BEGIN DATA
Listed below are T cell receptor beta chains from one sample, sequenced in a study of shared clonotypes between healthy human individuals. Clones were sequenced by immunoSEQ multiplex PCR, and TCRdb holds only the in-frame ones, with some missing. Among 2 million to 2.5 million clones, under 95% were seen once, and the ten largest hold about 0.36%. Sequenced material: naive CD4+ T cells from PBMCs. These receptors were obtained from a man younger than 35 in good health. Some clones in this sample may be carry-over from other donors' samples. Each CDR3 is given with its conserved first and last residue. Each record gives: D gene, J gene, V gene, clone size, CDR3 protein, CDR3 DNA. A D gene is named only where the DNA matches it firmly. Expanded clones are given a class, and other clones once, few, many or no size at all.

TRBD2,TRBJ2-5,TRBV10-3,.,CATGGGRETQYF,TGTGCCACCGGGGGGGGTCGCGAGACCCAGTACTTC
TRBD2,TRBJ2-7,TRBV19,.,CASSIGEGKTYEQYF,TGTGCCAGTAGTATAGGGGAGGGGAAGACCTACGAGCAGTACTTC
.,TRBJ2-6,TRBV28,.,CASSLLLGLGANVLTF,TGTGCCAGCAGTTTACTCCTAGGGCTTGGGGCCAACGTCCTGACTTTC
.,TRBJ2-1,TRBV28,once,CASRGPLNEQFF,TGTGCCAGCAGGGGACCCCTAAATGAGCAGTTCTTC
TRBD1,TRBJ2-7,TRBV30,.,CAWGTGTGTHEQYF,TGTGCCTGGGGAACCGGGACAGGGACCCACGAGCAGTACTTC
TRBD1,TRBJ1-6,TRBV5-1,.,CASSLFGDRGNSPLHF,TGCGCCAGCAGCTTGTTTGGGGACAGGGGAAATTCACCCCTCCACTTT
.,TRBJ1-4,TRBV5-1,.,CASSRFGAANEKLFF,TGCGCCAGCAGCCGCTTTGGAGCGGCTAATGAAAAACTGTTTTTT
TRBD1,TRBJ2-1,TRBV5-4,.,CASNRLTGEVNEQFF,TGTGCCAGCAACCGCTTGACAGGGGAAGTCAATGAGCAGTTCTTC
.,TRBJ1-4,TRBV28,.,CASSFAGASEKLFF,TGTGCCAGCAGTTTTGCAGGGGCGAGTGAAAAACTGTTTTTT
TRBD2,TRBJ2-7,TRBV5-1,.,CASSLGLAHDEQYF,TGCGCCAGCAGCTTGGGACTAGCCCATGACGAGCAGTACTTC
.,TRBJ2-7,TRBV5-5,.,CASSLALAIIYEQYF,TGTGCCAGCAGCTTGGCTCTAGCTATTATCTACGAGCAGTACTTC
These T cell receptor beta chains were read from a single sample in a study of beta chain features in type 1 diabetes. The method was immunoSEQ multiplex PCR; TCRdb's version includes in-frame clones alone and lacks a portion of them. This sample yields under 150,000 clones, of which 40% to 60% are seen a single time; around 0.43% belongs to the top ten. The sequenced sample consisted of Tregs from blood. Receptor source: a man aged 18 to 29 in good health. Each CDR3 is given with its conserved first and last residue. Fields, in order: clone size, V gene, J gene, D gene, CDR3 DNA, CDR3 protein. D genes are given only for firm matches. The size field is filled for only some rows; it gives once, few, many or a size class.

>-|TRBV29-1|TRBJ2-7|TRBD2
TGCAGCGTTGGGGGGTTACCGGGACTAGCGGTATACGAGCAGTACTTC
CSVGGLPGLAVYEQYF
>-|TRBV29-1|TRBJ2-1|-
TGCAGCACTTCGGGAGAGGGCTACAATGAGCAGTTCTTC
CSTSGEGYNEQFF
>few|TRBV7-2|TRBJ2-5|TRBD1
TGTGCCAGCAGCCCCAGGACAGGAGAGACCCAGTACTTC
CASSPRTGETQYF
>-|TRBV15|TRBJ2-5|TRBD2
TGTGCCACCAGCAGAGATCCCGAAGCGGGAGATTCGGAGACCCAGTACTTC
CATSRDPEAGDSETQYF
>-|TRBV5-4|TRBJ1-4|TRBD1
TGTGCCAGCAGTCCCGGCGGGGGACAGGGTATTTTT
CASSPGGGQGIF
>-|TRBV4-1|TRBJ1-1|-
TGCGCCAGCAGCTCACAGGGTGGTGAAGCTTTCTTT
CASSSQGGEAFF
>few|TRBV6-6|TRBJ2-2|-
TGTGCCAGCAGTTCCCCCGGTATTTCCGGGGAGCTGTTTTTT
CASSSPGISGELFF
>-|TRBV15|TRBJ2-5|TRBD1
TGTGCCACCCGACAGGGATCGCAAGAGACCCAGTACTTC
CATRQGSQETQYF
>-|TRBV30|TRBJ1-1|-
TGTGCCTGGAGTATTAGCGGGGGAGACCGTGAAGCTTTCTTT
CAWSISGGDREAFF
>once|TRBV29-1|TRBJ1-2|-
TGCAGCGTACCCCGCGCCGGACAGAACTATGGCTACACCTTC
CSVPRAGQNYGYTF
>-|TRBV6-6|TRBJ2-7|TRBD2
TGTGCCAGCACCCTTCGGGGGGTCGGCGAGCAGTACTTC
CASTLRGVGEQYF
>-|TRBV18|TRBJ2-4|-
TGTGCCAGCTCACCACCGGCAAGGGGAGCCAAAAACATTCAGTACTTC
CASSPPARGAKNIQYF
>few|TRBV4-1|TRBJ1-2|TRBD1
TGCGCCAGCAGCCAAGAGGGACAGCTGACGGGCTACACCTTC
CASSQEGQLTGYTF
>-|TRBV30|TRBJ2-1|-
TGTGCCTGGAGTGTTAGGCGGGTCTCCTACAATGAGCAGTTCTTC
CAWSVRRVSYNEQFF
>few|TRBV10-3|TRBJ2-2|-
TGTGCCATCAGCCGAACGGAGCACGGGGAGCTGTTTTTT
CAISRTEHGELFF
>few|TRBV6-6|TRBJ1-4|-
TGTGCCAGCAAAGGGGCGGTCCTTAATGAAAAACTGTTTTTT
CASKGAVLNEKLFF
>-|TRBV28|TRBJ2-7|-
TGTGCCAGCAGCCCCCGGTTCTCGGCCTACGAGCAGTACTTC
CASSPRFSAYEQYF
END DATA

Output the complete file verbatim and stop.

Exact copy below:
Listed below are T cell receptor beta chains from one sample, sequenced in a study of shared clonotypes between healthy human individuals. Clones were sequenced by immunoSEQ multiplex PCR, and TCRdb holds only the in-frame ones, with some missing. Among 2 million to 2.5 million clones, under 95% were seen once, and the ten largest hold about 0.36%. Sequenced material: naive CD4+ T cells from PBMCs. These receptors were obtained from a man younger than 35 in good health. Some clones in this sample may be carry-over from other donors' samples. Each CDR3 is given with its conserved first and last residue. Each record gives: D gene, J gene, V gene, clone size, CDR3 protein, CDR3 DNA. A D gene is named only where the DNA matches it firmly. Expanded clones are given a class, and other clones once, few, many or no size at all.

TRBD2,TRBJ2-5,TRBV10-3,.,CATGGGRETQYF,TGTGCCACCGGGGGGGGTCGCGAGACCCAGTACTTC
TRBD2,TRBJ2-7,TRBV19,.,CASSIGEGKTYEQYF,TGTGCCAGTAGTATAGGGGAGGGGAAGACCTACGAGCAGTACTTC
.,TRBJ2-6,TRBV28,.,CASSLLLGLGANVLTF,TGTGCCAGCAGTTTACTCCTAGGGCTTGGGGCCAACGTCCTGACTTTC
.,TRBJ2-1,TRBV28,once,CASRGPLNEQFF,TGTGCCAGCAGGGGACCCCTAAATGAGCAGTTCTTC
TRBD1,TRBJ2-7,TRBV30,.,CAWGTGTGTHEQYF,TGTGCCTGGGGAACCGGGACAGGGACCCACGAGCAGTACTTC
TRBD1,TRBJ1-6,TRBV5-1,.,CASSLFGDRGNSPLHF,TGCGCCAGCAGCTTGTTTGGGGACAGGGGAAATTCACCCCTCCACTTT
.,TRBJ1-4,TRBV5-1,.,CASSRFGAANEKLFF,TGCGCCAGCAGCCGCTTTGGAGCGGCTAATGAAAAACTGTTTTTT
TRBD1,TRBJ2-1,TRBV5-4,.,CASNRLTGEVNEQFF,TGTGCCAGCAACCGCTTGACAGGGGAAGTCAATGAGCAGTTCTTC
.,TRBJ1-4,TRBV28,.,CASSFAGASEKLFF,TGTGCCAGCAGTTTTGCAGGGGCGAGTGAAAAACTGTTTTTT
TRBD2,TRBJ2-7,TRBV5-1,.,CASSLGLAHDEQYF,TGCGCCAGCAGCTTGGGACTAGCCCATGACGAGCAGTACTTC
.,TRBJ2-7,TRBV5-5,.,CASSLALAIIYEQYF,TGTGCCAGCAGCTTGGCTCTAGCTATTATCTACGAGCAGTACTTC
These T cell receptor beta chains were read from a single sample in a study of beta chain features in type 1 diabetes. The method was immunoSEQ multiplex PCR; TCRdb's version includes in-frame clones alone and lacks a portion of them. This sample yields under 150,000 clones, of which 40% to 60% are seen a single time; around 0.43% belongs to the top ten. The sequenced sample consisted of Tregs from blood. Receptor source: a man aged 18 to 29 in good health. Each CDR3 is given with its conserved first and last residue. Fields, in order: clone size, V gene, J gene, D gene, CDR3 DNA, CDR3 protein. D genes are given only for firm matches. The size field is filled for only some rows; it gives once, few, many or a size class.

>-|TRBV29-1|TRBJ2-7|TRBD2
TGCAGCGTTGGGGGGTTACCGGGACTAGCGGTATACGAGCAGTACTTC
CSVGGLPGLAVYEQYF
>-|TRBV29-1|TRBJ2-1|-
TGCAGCACTTCGGGAGAGGGCTACAATGAGCAGTTCTTC
CSTSGEGYNEQFF
>few|TRBV7-2|TRBJ2-5|TRBD1
TGTGCCAGCAGCCCCAGGACAGGAGAGACCCAGTACTTC
CASSPRTGETQYF
>-|TRBV15|TRBJ2-5|TRBD2
TGTGCCACCAGCAGAGATCCCGAAGCGGGAGATTCGGAGACCCAGTACTTC
CATSRDPEAGDSETQYF
>-|TRBV5-4|TRBJ1-4|TRBD1
TGTGCCAGCAGTCCCGGCGGGGGACAGGGTATTTTT
CASSPGGGQGIF
>-|TRBV4-1|TRBJ1-1|-
TGCGCCAGCAGCTCACAGGGTGGTGAAGCTTTCTTT
CASSSQGGEAFF
>few|TRBV6-6|TRBJ2-2|-
TGTGCCAGCAGTTCCCCCGGTATTTCCGGGGAGCTGTTTTTT
CASSSPGISGELFF
>-|TRBV15|TRBJ2-5|TRBD1
TGTGCCACCCGACAGGGATCGCAAGAGACCCAGTACTTC
CATRQGSQETQYF
>-|TRBV30|TRBJ1-1|-
TGTGCCTGGAGTATTAGCGGGGGAGACCGTGAAGCTTTCTTT
CAWSISGGDREAFF
>once|TRBV29-1|TRBJ1-2|-
TGCAGCGTACCCCGCGCCGGACAGAACTATGGCTACACCTTC
CSVPRAGQNYGYTF
>-|TRBV6-6|TRBJ2-7|TRBD2
TGTGCCAGCACCCTTCGGGGGGTCGGCGAGCAGTACTTC
CASTLRGVGEQYF
>-|TRBV18|TRBJ2-4|-
TGTGCCAGCTCACCACCGGCAAGGGGAGCCAAAAACATTCAGTACTTC
CASSPPARGAKNIQYF
>few|TRBV4-1|TRBJ1-2|TRBD1
TGCGCCAGCAGCCAAGAGGGACAGCTGACGGGCTACACCTTC
CASSQEGQLTGYTF
>-|TRBV30|TRBJ2-1|-
TGTGCCTGGAGTGTTAGGCGGGTCTCCTACAATGAGCAGTTCTTC
CAWSVRRVSYNEQFF
>few|TRBV10-3|TRBJ2-2|-
TGTGCCATCAGCCGAACGGAGCACGGGGAGCTGTTTTTT
CAISRTEHGELFF
>few|TRBV6-6|TRBJ1-4|-
TGTGCCAGCAAAGGGGCGGTCCTTAATGAAAAACTGTTTTTT
CASKGAVLNEKLFF
>-|TRBV28|TRBJ2-7|-
TGTGCCAGCAGCCCCCGGTTCTCGGCCTACGAGCAGTACTTC
CASSPRFSAYEQYF